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Univ profs’ ‘war’ over appraisal system

After the IITs and the IIMs, it is the turn of university teachers of India to oppose the service conditions that have been linked to pay hikes.

india Updated: Oct 15, 2009 00:39 IST
Swaha Sahoo

After the IITs and the IIMs, it is the turn of university teachers of India to oppose the service conditions that have been linked to pay hikes.

Teachers of the premier Jawaharlal Nehru University (JNU) on Wednesday staged a dharna in the university against the service conditions.

Supported by colleagues from central universities across the country, they will be on a day-long strike on Thursday.
The teachers are resisting a performance-based appraisal system that gives points for various criteria by which they are to be evaluated.

The system has been laid down by the University Grants Commission (UGC), the apex organisation that decides norms for funding universities.

However, teachers are not opposed to the idea of linking service conditions to pay hikes.

The parameters for university teachers include the number of lectures delivered and research articles published in reputed journals, seminars and tutorials taken, examination duty performed etc.

“How can you quantify the productivity of teachers so minutely? A lot of things that the appraisal system asks for is not in the hands of teachers,” said Aditya N. Misra, president of the Federation of Central Universities Teachers Association, the national body representing 27 central universities.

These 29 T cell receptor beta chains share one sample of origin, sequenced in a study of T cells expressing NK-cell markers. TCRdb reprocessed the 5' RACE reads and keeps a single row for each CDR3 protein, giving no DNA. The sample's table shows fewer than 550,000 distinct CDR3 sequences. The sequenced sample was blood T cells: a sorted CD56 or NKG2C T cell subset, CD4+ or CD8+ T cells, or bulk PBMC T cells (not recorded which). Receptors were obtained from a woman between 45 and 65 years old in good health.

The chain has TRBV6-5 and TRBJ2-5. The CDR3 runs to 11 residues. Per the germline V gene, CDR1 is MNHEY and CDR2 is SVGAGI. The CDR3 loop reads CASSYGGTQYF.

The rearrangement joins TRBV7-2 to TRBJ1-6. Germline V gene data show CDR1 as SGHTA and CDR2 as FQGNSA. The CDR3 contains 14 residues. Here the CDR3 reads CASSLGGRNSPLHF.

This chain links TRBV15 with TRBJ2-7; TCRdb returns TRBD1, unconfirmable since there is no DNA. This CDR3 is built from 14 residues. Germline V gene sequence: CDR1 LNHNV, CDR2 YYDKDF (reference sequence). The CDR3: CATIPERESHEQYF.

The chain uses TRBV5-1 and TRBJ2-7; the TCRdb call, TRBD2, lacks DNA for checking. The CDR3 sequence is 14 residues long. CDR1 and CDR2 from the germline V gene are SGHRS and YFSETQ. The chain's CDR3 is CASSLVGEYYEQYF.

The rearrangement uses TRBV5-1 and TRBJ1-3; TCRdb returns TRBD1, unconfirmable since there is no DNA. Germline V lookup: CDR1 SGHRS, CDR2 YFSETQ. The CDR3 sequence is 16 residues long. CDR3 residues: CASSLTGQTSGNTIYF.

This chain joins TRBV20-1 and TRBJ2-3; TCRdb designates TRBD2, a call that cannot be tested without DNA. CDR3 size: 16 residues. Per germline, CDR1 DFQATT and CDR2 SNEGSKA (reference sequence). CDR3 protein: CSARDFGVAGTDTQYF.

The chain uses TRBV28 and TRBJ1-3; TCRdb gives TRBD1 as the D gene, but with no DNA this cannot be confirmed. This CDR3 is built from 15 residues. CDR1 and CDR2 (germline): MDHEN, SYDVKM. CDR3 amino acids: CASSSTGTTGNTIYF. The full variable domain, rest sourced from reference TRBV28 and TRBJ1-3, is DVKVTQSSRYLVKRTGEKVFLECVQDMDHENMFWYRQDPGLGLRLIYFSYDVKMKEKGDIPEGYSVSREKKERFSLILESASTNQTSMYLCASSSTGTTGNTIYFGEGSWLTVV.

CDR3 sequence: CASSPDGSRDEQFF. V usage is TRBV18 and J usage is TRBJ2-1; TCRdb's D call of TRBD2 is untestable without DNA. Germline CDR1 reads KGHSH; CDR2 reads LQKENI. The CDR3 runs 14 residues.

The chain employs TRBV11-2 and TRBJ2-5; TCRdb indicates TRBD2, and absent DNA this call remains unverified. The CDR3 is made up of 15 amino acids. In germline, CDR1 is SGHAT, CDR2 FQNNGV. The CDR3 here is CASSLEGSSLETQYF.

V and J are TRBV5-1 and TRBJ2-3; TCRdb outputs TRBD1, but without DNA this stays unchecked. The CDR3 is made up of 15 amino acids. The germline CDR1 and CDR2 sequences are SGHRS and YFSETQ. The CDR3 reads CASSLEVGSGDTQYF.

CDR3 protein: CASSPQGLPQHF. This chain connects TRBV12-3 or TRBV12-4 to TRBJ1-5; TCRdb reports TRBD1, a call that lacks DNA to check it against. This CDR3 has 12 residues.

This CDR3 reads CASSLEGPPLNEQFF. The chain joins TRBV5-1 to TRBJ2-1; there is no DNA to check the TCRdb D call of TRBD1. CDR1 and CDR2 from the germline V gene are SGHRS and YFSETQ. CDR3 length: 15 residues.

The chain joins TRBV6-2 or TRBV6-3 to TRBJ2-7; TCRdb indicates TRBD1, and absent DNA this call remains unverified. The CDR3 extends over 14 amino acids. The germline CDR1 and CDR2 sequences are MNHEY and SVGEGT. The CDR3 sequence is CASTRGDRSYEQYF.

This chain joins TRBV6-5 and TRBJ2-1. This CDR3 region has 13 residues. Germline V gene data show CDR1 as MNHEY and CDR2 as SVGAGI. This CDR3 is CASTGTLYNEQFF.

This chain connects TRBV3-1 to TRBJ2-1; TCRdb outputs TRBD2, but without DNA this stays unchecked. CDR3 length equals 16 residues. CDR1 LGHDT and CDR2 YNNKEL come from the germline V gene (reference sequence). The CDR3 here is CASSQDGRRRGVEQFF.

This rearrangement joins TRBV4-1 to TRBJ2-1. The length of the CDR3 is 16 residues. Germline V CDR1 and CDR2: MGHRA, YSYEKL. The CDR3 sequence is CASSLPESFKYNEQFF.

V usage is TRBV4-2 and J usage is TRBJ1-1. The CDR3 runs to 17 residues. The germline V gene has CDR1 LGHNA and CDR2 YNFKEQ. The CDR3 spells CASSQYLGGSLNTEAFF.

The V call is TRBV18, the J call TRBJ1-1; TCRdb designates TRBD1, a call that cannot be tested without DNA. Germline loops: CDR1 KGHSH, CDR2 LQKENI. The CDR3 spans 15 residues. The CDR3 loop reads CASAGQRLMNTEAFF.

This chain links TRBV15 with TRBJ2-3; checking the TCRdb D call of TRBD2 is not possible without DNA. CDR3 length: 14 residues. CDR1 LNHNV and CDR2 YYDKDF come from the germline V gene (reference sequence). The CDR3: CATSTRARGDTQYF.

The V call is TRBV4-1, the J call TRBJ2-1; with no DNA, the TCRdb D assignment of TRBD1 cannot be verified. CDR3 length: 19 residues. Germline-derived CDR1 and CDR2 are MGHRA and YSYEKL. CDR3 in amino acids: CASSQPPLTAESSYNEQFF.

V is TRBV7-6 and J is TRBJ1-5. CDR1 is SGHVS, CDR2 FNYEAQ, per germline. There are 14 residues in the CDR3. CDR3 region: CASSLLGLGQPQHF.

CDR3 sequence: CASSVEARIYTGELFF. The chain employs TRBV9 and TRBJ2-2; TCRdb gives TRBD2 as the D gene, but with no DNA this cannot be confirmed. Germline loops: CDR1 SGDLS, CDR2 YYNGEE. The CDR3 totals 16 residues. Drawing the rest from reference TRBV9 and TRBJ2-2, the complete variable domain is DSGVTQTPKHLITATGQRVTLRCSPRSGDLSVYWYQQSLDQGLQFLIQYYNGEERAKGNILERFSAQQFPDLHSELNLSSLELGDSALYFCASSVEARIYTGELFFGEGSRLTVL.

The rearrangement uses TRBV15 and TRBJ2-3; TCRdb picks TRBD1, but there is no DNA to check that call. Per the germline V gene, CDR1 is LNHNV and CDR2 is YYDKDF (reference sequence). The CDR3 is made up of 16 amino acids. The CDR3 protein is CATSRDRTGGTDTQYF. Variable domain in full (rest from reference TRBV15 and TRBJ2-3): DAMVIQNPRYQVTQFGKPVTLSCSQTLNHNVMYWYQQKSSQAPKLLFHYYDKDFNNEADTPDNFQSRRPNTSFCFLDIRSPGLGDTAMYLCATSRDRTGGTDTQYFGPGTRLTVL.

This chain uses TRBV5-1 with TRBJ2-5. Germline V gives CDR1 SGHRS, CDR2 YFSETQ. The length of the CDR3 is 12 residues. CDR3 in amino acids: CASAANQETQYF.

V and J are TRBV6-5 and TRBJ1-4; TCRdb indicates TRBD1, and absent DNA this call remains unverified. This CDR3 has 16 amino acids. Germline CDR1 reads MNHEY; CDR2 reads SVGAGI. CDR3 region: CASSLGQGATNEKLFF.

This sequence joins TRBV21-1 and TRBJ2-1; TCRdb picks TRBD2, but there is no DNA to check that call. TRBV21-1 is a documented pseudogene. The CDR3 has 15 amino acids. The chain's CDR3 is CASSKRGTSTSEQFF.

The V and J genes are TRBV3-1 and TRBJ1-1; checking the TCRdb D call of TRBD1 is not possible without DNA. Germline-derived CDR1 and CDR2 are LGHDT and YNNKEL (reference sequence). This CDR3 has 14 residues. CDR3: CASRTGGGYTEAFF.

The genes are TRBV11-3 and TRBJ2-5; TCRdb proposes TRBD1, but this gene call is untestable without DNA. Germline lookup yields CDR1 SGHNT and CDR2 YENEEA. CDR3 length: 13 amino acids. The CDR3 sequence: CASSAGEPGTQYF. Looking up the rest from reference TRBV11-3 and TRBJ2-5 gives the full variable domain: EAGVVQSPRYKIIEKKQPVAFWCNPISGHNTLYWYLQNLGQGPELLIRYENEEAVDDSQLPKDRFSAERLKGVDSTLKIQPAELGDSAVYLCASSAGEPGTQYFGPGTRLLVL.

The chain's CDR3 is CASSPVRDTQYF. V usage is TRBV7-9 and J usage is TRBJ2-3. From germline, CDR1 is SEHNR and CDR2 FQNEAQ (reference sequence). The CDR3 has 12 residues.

The system works like this. For instance, a science teacher whose work is published in a reputed journal with an impact factor between 5.1 and less than 10 will get 40 points per publication. A teacher presenting a paper in a conference will get 10 points.

The impact factor is a measure of a journal’s reputation. The higher the reputation, the greater is the impact factor.
Teachers have to secure a certain number of points to be able to appear in a career advancement interview taken by the selection committee of the university concerned.

“The UGC has mandated 16 hours of teaching per week. But it has not distinguished between undergraduate and postgraduate teaching,” said Kamal Mitra Chenoy, professor of International Relations at JNU.

“Moreover, they want six hours of research per week which is ridiculously low for a university like ours,” Chenoy said, adding that service conditions had not been thought through.

Former JNU vice-chancellor G.K. Chadha, who is chairman of the UGC pay review panel that recommended the revised pay scales for university and college teachers, said some accountability on the part of teachers was necessary.

“We are not asking them [the teaching community] to produce Nobel laureates. But some amount of research and upgrading is necessary in undergraduate colleges,” he said.

“What you are teaching, how updated you are, etc, should enter into the business of teaching,” said Chadha.